Originally Posted by porkandcorn
as i learned from michi, the tech in santa cruz, i will now reboot the computer every morning after i have extreme changes like this. i simply disconnect the battery for 15 minutes, turn the key on to cycle the computer, turn it off for a minute to let the stepper motor find it's tolerances, then turn it on and let it idle for 15 minutes. this is something that i was not aware i needed to do before this trip. there are pros and cons to a fuel injected motor. the pros outweigh the cons in comparison to a carbureted motor, which would probably run terribly or not run at all at the top of these passes and in these extreme changing conditions.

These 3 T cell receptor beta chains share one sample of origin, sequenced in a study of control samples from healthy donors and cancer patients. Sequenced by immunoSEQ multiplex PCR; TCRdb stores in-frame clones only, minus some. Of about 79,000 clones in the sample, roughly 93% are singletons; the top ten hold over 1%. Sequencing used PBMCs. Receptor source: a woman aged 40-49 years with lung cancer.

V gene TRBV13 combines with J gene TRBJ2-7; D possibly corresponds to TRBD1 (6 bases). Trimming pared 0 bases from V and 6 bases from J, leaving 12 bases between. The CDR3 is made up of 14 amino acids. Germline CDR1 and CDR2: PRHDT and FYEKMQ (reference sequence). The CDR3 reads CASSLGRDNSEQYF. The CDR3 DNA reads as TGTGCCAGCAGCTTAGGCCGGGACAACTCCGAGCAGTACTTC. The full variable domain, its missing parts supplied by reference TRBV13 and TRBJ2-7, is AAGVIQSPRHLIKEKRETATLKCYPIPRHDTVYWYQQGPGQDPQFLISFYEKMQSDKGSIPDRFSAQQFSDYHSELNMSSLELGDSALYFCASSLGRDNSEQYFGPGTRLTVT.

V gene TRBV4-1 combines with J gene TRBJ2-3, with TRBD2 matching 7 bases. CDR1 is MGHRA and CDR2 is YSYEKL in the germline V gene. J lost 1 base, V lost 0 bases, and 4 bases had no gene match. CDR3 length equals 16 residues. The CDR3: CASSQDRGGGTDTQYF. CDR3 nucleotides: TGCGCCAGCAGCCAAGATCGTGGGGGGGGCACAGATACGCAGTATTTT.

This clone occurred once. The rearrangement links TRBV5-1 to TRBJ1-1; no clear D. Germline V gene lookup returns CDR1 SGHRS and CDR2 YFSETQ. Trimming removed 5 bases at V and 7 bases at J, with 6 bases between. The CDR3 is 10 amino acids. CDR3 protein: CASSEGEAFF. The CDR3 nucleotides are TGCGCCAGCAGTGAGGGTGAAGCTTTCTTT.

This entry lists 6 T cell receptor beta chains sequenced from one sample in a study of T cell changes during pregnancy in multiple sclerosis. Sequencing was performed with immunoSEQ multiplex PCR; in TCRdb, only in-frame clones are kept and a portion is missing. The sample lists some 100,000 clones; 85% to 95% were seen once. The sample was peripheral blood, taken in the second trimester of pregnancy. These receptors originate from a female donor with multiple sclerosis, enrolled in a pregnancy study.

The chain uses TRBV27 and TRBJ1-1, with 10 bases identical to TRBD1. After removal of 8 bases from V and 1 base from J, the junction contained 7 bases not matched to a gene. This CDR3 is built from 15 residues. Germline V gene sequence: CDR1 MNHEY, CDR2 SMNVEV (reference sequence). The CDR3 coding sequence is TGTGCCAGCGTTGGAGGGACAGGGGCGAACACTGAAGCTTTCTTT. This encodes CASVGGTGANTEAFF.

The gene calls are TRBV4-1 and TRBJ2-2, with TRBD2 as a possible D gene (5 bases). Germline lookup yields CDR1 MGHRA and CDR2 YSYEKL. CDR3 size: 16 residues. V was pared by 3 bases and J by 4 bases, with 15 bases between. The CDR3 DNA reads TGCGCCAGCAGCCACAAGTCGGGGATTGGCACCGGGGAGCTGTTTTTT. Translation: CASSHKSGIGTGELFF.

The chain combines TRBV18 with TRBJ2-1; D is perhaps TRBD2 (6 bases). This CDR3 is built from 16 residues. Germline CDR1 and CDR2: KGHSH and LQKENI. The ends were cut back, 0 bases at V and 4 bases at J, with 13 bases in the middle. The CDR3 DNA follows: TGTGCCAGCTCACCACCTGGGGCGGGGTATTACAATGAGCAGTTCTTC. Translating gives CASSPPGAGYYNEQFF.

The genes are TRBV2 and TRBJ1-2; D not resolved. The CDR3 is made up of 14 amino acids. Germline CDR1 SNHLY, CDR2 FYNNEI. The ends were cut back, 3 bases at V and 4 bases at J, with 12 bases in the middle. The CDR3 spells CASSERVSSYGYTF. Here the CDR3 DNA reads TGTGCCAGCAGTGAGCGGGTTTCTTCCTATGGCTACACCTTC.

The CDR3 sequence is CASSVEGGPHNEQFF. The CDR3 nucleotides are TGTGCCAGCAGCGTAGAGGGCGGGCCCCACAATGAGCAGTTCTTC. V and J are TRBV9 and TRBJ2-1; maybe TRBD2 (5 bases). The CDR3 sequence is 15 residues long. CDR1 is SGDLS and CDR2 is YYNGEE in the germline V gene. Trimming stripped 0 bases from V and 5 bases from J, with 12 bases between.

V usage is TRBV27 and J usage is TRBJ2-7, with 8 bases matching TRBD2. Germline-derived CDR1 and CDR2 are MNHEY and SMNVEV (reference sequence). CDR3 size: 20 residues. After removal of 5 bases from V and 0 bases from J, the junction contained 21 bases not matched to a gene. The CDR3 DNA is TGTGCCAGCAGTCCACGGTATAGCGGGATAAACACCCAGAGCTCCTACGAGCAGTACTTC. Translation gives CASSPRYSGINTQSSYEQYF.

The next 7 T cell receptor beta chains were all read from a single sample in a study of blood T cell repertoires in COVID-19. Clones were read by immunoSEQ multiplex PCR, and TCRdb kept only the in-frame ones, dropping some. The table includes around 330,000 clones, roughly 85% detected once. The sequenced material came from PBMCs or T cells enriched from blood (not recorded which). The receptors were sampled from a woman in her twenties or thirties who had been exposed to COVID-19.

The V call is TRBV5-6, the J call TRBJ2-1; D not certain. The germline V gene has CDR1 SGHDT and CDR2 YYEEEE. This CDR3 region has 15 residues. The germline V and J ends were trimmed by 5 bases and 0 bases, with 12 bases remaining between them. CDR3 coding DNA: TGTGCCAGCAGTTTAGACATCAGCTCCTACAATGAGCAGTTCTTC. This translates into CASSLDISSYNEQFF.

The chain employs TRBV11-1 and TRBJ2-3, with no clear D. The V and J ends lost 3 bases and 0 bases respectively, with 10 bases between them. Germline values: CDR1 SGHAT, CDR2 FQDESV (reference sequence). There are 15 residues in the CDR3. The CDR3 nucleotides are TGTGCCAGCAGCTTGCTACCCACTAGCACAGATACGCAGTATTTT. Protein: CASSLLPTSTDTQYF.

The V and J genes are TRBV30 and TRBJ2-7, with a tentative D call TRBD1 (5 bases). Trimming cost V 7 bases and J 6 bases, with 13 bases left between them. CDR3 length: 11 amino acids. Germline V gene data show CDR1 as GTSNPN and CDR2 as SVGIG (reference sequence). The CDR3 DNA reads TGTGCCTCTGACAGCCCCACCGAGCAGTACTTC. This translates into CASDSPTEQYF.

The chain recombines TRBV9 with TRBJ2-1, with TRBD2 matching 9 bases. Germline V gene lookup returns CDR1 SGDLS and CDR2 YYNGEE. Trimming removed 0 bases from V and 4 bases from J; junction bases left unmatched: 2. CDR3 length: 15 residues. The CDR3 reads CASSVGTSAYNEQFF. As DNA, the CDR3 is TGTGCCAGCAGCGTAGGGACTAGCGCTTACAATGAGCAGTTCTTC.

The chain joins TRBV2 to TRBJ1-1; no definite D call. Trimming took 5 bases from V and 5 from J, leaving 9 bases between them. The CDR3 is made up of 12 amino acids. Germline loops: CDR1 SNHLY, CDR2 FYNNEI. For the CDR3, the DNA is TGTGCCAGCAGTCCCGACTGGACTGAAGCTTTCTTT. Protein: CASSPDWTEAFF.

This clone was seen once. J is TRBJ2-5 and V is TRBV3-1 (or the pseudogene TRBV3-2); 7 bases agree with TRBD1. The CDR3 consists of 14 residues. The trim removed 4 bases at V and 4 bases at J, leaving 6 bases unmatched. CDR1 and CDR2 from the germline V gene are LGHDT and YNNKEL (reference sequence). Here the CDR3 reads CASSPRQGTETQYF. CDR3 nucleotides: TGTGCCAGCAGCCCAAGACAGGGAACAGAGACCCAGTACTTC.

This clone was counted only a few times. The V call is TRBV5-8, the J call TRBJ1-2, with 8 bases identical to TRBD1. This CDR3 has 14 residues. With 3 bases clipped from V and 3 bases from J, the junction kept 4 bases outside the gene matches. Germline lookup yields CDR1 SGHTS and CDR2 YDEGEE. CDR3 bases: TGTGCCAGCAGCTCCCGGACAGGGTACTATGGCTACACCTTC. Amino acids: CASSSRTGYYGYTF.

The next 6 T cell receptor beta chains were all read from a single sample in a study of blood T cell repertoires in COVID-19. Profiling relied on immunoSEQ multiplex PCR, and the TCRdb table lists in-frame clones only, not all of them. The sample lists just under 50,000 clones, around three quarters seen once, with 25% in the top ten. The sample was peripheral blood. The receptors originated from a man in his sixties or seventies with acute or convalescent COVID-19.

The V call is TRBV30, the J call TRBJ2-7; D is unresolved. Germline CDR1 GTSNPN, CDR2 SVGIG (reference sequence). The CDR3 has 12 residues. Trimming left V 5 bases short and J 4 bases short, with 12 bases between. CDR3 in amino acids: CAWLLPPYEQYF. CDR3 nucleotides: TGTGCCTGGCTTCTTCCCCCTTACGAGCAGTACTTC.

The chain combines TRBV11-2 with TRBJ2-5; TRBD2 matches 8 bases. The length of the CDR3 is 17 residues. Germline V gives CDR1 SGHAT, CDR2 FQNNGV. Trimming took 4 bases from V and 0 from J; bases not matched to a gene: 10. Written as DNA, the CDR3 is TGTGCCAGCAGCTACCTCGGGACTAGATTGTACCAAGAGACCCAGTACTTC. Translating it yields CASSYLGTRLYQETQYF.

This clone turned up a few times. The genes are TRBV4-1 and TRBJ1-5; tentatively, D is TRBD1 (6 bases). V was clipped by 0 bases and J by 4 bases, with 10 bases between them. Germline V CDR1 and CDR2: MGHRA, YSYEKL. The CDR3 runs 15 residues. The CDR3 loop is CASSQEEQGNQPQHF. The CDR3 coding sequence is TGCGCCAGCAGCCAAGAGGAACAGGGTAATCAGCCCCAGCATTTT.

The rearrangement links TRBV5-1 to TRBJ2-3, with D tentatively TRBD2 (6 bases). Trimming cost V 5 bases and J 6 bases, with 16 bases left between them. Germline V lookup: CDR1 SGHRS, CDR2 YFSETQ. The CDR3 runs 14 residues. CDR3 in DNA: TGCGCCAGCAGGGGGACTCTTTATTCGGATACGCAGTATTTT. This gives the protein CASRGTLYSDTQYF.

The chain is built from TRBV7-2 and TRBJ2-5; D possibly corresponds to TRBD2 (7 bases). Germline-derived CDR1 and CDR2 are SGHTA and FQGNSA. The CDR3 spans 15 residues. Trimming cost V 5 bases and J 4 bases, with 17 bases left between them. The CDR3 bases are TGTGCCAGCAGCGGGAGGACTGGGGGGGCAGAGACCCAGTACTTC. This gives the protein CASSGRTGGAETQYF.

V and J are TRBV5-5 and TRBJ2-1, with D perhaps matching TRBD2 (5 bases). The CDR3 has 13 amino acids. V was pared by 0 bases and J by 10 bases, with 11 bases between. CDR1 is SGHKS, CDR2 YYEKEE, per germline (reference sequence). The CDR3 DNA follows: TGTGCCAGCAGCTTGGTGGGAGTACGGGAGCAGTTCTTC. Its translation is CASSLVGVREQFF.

I'm glad to know Triumph is establishing shops in South America, just in case I take my bike there some day.
Electronic fuel injection should be an advantage on changes of altitude because the system is changing its parameters to accommodate for changes in atmospheric pressure (altitude, in your case), air temperature, gasoline, things that influence air density and the mixture of air and fuel. Carburated bikes, you needed to change the needles when changing altitude.
The 15 minutes idle is to reset the throttle position sensor.
I'm curious to know how things will progress on your bike. When in Brazil, you were fueling it with 15% ethanol in the gasoline. But I know it varies to up to 20% in some gas stations. I don't know what kind of fuel they have in Bolivia, but certainly your friend Sylvia would know if they add ethanol to gasoline over there as well.